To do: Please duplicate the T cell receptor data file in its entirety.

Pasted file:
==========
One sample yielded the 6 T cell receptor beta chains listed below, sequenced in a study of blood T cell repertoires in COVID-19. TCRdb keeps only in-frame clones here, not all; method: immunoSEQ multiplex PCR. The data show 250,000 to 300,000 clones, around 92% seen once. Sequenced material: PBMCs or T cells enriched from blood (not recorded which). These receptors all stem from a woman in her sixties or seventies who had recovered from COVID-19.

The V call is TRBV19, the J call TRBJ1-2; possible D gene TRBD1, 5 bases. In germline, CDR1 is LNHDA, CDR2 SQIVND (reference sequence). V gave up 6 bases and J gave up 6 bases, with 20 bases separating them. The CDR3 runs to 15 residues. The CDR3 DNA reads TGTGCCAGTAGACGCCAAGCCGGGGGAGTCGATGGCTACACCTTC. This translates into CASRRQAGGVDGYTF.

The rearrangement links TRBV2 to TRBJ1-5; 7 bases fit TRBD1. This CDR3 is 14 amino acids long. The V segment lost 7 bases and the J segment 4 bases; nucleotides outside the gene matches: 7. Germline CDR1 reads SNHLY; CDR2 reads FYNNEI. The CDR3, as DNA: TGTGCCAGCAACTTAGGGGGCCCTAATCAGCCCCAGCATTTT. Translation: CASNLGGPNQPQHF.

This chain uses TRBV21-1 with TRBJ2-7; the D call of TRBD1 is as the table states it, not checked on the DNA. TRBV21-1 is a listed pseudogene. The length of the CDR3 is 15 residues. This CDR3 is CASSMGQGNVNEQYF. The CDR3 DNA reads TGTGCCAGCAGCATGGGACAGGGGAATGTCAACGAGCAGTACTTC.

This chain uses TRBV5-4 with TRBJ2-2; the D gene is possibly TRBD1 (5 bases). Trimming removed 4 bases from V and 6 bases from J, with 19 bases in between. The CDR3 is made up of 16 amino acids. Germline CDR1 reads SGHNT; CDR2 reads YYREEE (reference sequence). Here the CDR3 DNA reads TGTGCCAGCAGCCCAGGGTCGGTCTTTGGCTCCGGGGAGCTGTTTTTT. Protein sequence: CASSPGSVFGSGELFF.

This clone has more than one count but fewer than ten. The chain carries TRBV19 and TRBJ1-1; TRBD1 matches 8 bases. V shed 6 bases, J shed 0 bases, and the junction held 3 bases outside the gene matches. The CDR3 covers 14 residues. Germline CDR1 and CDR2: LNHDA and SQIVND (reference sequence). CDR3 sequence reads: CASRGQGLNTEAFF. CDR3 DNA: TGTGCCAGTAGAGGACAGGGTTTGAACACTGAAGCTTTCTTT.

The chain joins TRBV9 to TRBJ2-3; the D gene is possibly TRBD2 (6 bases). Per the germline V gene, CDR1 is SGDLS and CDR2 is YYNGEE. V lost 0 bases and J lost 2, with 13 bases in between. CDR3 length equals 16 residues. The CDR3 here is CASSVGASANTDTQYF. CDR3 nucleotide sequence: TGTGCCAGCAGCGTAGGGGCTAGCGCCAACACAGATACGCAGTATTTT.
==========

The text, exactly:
One sample yielded the 6 T cell receptor beta chains listed below, sequenced in a study of blood T cell repertoires in COVID-19. TCRdb keeps only in-frame clones here, not all; method: immunoSEQ multiplex PCR. The data show 250,000 to 300,000 clones, around 92% seen once. Sequenced material: PBMCs or T cells enriched from blood (not recorded which). These receptors all stem from a woman in her sixties or seventies who had recovered from COVID-19.

The V call is TRBV19, the J call TRBJ1-2; possible D gene TRBD1, 5 bases. In germline, CDR1 is LNHDA, CDR2 SQIVND (reference sequence). V gave up 6 bases and J gave up 6 bases, with 20 bases separating them. The CDR3 runs to 15 residues. The CDR3 DNA reads TGTGCCAGTAGACGCCAAGCCGGGGGAGTCGATGGCTACACCTTC. This translates into CASRRQAGGVDGYTF.

The rearrangement links TRBV2 to TRBJ1-5; 7 bases fit TRBD1. This CDR3 is 14 amino acids long. The V segment lost 7 bases and the J segment 4 bases; nucleotides outside the gene matches: 7. Germline CDR1 reads SNHLY; CDR2 reads FYNNEI. The CDR3, as DNA: TGTGCCAGCAACTTAGGGGGCCCTAATCAGCCCCAGCATTTT. Translation: CASNLGGPNQPQHF.

This chain uses TRBV21-1 with TRBJ2-7; the D call of TRBD1 is as the table states it, not checked on the DNA. TRBV21-1 is a listed pseudogene. The length of the CDR3 is 15 residues. This CDR3 is CASSMGQGNVNEQYF. The CDR3 DNA reads TGTGCCAGCAGCATGGGACAGGGGAATGTCAACGAGCAGTACTTC.

This chain uses TRBV5-4 with TRBJ2-2; the D gene is possibly TRBD1 (5 bases). Trimming removed 4 bases from V and 6 bases from J, with 19 bases in between. The CDR3 is made up of 16 amino acids. Germline CDR1 reads SGHNT; CDR2 reads YYREEE (reference sequence). Here the CDR3 DNA reads TGTGCCAGCAGCCCAGGGTCGGTCTTTGGCTCCGGGGAGCTGTTTTTT. Protein sequence: CASSPGSVFGSGELFF.

This clone has more than one count but fewer than ten. The chain carries TRBV19 and TRBJ1-1; TRBD1 matches 8 bases. V shed 6 bases, J shed 0 bases, and the junction held 3 bases outside the gene matches. The CDR3 covers 14 residues. Germline CDR1 and CDR2: LNHDA and SQIVND (reference sequence). CDR3 sequence reads: CASRGQGLNTEAFF. CDR3 DNA: TGTGCCAGTAGAGGACAGGGTTTGAACACTGAAGCTTTCTTT.

The chain joins TRBV9 to TRBJ2-3; the D gene is possibly TRBD2 (6 bases). Per the germline V gene, CDR1 is SGDLS and CDR2 is YYNGEE. V lost 0 bases and J lost 2, with 13 bases in between. CDR3 length equals 16 residues. The CDR3 here is CASSVGASANTDTQYF. CDR3 nucleotide sequence: TGTGCCAGCAGCGTAGGGGCTAGCGCCAACACAGATACGCAGTATTTT.